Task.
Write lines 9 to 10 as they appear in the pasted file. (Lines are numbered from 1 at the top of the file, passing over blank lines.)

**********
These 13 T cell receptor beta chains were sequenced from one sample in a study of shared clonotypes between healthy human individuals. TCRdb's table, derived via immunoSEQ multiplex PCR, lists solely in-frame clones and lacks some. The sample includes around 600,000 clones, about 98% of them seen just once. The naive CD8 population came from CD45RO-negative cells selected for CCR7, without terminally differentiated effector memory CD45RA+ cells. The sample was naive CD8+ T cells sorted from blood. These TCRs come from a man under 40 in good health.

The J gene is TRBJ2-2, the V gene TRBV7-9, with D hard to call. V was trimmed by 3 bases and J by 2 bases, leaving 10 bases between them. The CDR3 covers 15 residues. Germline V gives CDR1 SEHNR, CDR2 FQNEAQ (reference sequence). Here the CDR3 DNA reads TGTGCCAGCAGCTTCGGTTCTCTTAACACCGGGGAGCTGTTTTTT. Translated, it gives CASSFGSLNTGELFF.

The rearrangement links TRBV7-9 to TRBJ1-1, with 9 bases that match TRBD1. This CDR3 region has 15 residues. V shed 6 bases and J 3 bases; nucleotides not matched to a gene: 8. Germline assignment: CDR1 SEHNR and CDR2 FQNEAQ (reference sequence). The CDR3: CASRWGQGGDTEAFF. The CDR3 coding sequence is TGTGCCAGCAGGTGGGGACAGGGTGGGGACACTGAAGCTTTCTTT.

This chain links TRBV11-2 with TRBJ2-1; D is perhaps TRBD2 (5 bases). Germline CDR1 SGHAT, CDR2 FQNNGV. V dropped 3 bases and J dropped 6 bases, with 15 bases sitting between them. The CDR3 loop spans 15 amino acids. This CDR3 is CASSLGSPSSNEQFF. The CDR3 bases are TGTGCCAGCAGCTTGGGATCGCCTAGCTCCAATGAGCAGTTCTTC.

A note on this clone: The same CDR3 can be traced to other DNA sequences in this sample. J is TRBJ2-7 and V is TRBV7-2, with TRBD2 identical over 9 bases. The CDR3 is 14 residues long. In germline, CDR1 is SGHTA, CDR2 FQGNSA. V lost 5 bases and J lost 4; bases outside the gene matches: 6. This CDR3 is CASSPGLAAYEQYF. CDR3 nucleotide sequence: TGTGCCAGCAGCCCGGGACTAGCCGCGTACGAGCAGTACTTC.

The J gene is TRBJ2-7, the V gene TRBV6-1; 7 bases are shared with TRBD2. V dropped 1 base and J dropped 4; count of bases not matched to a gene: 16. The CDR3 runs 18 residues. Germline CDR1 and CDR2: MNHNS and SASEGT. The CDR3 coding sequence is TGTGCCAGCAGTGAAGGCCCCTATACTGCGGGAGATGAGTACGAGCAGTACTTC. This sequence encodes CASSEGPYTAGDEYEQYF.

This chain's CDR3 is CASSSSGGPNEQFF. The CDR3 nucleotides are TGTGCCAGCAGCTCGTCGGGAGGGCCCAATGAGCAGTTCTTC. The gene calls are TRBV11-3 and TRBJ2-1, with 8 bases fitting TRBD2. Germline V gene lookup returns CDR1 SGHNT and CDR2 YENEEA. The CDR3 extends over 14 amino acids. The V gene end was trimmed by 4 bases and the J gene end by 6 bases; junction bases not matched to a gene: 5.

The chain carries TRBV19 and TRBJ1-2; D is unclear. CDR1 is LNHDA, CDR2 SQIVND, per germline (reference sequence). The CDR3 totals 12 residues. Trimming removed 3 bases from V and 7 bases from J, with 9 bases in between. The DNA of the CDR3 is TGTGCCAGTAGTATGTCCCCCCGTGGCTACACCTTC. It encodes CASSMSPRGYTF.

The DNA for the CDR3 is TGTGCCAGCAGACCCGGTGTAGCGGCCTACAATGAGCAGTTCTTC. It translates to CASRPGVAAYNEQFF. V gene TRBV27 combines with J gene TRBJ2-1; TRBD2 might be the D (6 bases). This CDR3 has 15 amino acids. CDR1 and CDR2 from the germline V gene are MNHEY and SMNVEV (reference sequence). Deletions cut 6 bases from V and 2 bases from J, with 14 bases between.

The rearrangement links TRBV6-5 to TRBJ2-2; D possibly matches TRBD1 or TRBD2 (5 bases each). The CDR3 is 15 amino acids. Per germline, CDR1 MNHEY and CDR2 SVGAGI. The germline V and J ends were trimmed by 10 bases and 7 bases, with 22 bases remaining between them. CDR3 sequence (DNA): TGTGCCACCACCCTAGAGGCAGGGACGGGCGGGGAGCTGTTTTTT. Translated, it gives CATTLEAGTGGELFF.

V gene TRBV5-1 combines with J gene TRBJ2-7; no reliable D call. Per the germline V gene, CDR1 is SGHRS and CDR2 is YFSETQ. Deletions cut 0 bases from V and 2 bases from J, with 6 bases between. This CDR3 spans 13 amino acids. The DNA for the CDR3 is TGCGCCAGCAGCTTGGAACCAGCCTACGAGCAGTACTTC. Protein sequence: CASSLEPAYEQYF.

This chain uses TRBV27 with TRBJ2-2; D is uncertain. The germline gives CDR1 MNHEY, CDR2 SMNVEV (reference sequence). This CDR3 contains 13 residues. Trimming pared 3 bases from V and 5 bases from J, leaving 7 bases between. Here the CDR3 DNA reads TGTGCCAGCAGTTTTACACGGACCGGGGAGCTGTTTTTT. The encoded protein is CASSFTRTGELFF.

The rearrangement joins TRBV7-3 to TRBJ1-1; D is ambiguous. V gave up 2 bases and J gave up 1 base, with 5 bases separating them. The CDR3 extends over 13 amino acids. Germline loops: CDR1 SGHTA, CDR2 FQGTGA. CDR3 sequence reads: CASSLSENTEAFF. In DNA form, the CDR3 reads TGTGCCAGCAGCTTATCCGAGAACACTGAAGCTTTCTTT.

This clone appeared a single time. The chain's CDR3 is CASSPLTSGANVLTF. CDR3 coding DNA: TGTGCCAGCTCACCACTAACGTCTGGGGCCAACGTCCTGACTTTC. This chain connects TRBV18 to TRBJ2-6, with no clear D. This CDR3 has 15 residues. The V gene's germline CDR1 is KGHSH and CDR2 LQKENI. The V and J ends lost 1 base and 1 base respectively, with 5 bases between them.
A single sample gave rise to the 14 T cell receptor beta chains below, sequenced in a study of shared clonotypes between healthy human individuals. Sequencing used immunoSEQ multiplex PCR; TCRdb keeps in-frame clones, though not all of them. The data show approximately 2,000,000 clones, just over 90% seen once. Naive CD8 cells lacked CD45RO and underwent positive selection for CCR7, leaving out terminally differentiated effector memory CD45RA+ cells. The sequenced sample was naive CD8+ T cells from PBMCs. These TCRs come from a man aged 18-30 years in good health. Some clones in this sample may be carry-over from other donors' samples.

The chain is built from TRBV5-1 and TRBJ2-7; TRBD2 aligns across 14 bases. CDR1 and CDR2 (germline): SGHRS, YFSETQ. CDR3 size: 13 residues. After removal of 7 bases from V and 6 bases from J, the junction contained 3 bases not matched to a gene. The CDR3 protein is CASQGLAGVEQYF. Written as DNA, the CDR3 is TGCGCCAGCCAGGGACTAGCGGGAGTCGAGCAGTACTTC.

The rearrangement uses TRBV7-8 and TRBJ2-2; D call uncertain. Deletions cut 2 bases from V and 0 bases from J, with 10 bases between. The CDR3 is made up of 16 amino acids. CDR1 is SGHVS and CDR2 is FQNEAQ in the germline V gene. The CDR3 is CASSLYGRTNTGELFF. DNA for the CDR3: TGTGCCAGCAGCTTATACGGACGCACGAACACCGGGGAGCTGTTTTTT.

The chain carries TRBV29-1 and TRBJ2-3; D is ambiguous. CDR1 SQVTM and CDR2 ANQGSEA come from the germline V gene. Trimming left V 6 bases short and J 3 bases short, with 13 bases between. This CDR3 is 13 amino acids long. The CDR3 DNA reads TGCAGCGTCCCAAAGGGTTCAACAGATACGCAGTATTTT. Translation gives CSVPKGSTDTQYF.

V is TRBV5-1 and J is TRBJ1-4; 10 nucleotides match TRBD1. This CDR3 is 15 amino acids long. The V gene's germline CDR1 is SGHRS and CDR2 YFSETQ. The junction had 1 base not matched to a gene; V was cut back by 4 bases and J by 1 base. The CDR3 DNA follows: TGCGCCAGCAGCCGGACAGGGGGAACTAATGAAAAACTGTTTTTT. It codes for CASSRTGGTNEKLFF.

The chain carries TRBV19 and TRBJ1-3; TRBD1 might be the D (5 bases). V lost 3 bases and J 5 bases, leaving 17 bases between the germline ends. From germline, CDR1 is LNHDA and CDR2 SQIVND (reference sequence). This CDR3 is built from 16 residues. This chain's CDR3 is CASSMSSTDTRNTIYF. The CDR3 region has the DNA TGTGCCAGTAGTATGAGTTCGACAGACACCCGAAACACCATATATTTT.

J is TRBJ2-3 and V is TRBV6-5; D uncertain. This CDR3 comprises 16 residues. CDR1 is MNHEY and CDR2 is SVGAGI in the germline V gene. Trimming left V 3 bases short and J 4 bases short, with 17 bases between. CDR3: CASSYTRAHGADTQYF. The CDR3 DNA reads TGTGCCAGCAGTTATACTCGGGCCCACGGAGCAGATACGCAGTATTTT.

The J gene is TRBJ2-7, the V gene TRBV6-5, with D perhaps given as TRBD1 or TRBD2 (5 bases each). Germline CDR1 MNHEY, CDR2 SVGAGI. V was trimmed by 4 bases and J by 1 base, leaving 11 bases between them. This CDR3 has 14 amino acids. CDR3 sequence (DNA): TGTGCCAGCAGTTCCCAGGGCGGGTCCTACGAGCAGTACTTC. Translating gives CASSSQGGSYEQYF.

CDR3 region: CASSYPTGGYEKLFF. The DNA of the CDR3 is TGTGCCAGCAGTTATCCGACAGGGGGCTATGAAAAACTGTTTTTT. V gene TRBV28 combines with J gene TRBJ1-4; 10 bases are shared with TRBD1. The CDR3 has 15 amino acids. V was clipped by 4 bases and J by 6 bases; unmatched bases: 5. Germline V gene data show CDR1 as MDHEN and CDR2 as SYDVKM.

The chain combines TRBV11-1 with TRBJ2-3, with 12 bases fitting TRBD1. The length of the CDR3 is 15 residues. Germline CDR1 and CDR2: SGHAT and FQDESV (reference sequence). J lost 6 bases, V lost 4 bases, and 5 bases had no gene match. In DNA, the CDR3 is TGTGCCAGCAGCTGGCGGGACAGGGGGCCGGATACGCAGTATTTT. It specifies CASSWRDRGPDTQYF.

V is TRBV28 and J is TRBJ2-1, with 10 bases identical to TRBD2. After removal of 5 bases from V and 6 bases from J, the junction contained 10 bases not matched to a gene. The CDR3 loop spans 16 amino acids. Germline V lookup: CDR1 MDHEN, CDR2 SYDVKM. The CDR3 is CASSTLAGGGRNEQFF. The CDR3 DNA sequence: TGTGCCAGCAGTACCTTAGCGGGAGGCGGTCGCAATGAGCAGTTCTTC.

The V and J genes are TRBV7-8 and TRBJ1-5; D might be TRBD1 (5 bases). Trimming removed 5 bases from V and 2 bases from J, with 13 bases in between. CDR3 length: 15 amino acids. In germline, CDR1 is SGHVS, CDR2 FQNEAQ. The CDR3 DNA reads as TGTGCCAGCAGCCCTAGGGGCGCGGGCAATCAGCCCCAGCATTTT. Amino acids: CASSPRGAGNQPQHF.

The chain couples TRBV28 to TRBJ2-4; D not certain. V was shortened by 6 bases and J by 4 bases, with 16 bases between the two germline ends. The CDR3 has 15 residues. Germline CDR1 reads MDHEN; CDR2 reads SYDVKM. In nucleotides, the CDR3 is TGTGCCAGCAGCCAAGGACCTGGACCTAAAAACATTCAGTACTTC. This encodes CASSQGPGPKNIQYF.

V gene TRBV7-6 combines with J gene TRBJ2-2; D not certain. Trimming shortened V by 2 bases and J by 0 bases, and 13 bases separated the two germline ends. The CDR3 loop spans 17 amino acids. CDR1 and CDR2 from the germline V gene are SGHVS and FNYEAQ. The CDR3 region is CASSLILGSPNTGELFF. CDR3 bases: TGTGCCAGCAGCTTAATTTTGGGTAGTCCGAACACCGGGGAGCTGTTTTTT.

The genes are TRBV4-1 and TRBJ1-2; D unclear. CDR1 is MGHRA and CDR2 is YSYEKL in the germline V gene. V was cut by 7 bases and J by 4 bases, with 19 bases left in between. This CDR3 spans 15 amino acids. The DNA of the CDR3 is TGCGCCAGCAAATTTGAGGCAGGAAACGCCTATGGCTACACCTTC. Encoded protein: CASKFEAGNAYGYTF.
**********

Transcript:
The DNA for the CDR3 is TGTGCCAGCAGACCCGGTGTAGCGGCCTACAATGAGCAGTTCTTC. It translates to CASRPGVAAYNEQFF. V gene TRBV27 combines with J gene TRBJ2-1; TRBD2 might be the D (6 bases). This CDR3 has 15 amino acids. CDR1 and CDR2 from the germline V gene are MNHEY and SMNVEV (reference sequence). Deletions cut 6 bases from V and 2 bases from J, with 14 bases between.

The rearrangement links TRBV6-5 to TRBJ2-2; D possibly matches TRBD1 or TRBD2 (5 bases each). The CDR3 is 15 amino acids. Per germline, CDR1 MNHEY and CDR2 SVGAGI. The germline V and J ends were trimmed by 10 bases and 7 bases, with 22 bases remaining between them. CDR3 sequence (DNA): TGTGCCACCACCCTAGAGGCAGGGACGGGCGGGGAGCTGTTTTTT. Translated, it gives CATTLEAGTGGELFF.